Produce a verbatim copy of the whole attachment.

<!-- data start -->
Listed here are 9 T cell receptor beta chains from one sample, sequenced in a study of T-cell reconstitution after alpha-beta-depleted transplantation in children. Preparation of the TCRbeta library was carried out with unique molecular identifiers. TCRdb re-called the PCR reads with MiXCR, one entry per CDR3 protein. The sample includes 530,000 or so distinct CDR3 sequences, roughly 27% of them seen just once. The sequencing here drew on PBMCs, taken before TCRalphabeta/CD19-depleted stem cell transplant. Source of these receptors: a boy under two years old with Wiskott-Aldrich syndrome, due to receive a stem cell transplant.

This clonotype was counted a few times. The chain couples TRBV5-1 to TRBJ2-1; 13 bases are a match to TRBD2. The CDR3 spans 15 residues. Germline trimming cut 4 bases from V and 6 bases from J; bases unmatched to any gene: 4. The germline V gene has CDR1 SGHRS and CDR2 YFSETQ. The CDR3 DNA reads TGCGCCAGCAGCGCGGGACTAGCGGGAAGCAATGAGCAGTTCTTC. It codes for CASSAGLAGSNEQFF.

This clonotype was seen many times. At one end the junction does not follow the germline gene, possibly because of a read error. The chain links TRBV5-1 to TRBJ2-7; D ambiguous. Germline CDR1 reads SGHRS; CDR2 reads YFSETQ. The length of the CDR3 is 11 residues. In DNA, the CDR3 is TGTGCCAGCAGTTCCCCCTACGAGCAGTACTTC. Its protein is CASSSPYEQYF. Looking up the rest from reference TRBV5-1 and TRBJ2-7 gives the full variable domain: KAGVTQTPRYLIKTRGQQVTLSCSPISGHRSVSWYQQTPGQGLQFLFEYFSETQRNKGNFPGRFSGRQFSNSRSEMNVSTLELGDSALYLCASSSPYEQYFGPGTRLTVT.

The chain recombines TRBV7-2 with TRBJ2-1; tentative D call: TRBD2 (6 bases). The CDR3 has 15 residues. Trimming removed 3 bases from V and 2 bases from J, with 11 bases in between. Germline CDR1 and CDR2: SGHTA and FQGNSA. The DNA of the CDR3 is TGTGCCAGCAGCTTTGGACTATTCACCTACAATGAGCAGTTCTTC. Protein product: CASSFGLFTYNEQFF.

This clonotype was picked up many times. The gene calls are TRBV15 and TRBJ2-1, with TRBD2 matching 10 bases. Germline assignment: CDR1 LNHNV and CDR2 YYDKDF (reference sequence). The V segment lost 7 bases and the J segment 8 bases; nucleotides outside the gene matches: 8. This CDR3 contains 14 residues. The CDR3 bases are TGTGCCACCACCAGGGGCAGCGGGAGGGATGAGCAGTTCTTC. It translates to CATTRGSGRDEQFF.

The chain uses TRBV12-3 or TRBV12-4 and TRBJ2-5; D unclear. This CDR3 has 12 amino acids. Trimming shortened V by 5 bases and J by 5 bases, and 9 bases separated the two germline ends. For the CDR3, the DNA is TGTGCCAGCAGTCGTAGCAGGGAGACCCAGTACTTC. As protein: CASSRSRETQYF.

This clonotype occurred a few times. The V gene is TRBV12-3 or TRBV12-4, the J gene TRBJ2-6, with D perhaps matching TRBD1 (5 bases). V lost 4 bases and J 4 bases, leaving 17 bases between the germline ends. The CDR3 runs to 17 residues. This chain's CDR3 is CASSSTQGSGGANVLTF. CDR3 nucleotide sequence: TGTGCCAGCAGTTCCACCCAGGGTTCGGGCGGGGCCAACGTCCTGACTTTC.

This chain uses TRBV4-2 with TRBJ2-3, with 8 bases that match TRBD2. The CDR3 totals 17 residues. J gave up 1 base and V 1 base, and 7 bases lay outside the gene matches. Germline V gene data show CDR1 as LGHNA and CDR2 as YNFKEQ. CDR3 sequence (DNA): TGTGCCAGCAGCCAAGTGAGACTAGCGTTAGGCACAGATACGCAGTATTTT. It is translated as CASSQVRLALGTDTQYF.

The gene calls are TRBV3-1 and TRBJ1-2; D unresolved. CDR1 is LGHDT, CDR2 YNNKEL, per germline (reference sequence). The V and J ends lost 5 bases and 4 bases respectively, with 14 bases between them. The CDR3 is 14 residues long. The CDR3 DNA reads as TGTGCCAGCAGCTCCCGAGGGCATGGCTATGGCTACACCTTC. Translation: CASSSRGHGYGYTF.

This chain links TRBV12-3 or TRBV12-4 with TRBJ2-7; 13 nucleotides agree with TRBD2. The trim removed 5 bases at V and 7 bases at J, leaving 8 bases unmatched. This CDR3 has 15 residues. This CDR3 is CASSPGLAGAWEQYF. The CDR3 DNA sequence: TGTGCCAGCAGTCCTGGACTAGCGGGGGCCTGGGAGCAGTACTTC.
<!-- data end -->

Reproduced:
Listed here are 9 T cell receptor beta chains from one sample, sequenced in a study of T-cell reconstitution after alpha-beta-depleted transplantation in children. Preparation of the TCRbeta library was carried out with unique molecular identifiers. TCRdb re-called the PCR reads with MiXCR, one entry per CDR3 protein. The sample includes 530,000 or so distinct CDR3 sequences, roughly 27% of them seen just once. The sequencing here drew on PBMCs, taken before TCRalphabeta/CD19-depleted stem cell transplant. Source of these receptors: a boy under two years old with Wiskott-Aldrich syndrome, due to receive a stem cell transplant.

This clonotype was counted a few times. The chain couples TRBV5-1 to TRBJ2-1; 13 bases are a match to TRBD2. The CDR3 spans 15 residues. Germline trimming cut 4 bases from V and 6 bases from J; bases unmatched to any gene: 4. The germline V gene has CDR1 SGHRS and CDR2 YFSETQ. The CDR3 DNA reads TGCGCCAGCAGCGCGGGACTAGCGGGAAGCAATGAGCAGTTCTTC. It codes for CASSAGLAGSNEQFF.

This clonotype was seen many times. At one end the junction does not follow the germline gene, possibly because of a read error. The chain links TRBV5-1 to TRBJ2-7; D ambiguous. Germline CDR1 reads SGHRS; CDR2 reads YFSETQ. The length of the CDR3 is 11 residues. In DNA, the CDR3 is TGTGCCAGCAGTTCCCCCTACGAGCAGTACTTC. Its protein is CASSSPYEQYF. Looking up the rest from reference TRBV5-1 and TRBJ2-7 gives the full variable domain: KAGVTQTPRYLIKTRGQQVTLSCSPISGHRSVSWYQQTPGQGLQFLFEYFSETQRNKGNFPGRFSGRQFSNSRSEMNVSTLELGDSALYLCASSSPYEQYFGPGTRLTVT.

The chain recombines TRBV7-2 with TRBJ2-1; tentative D call: TRBD2 (6 bases). The CDR3 has 15 residues. Trimming removed 3 bases from V and 2 bases from J, with 11 bases in between. Germline CDR1 and CDR2: SGHTA and FQGNSA. The DNA of the CDR3 is TGTGCCAGCAGCTTTGGACTATTCACCTACAATGAGCAGTTCTTC. Protein product: CASSFGLFTYNEQFF.

This clonotype was picked up many times. The gene calls are TRBV15 and TRBJ2-1, with TRBD2 matching 10 bases. Germline assignment: CDR1 LNHNV and CDR2 YYDKDF (reference sequence). The V segment lost 7 bases and the J segment 8 bases; nucleotides outside the gene matches: 8. This CDR3 contains 14 residues. The CDR3 bases are TGTGCCACCACCAGGGGCAGCGGGAGGGATGAGCAGTTCTTC. It translates to CATTRGSGRDEQFF.

The chain uses TRBV12-3 or TRBV12-4 and TRBJ2-5; D unclear. This CDR3 has 12 amino acids. Trimming shortened V by 5 bases and J by 5 bases, and 9 bases separated the two germline ends. For the CDR3, the DNA is TGTGCCAGCAGTCGTAGCAGGGAGACCCAGTACTTC. As protein: CASSRSRETQYF.

This clonotype occurred a few times. The V gene is TRBV12-3 or TRBV12-4, the J gene TRBJ2-6, with D perhaps matching TRBD1 (5 bases). V lost 4 bases and J 4 bases, leaving 17 bases between the germline ends. The CDR3 runs to 17 residues. This chain's CDR3 is CASSSTQGSGGANVLTF. CDR3 nucleotide sequence: TGTGCCAGCAGTTCCACCCAGGGTTCGGGCGGGGCCAACGTCCTGACTTTC.

This chain uses TRBV4-2 with TRBJ2-3, with 8 bases that match TRBD2. The CDR3 totals 17 residues. J gave up 1 base and V 1 base, and 7 bases lay outside the gene matches. Germline V gene data show CDR1 as LGHNA and CDR2 as YNFKEQ. CDR3 sequence (DNA): TGTGCCAGCAGCCAAGTGAGACTAGCGTTAGGCACAGATACGCAGTATTTT. It is translated as CASSQVRLALGTDTQYF.

The gene calls are TRBV3-1 and TRBJ1-2; D unresolved. CDR1 is LGHDT, CDR2 YNNKEL, per germline (reference sequence). The V and J ends lost 5 bases and 4 bases respectively, with 14 bases between them. The CDR3 is 14 residues long. The CDR3 DNA reads as TGTGCCAGCAGCTCCCGAGGGCATGGCTATGGCTACACCTTC. Translation: CASSSRGHGYGYTF.

This chain links TRBV12-3 or TRBV12-4 with TRBJ2-7; 13 nucleotides agree with TRBD2. The trim removed 5 bases at V and 7 bases at J, leaving 8 bases unmatched. This CDR3 has 15 residues. This CDR3 is CASSPGLAGAWEQYF. The CDR3 DNA sequence: TGTGCCAGCAGTCCTGGACTAGCGGGGGCCTGGGAGCAGTACTTC.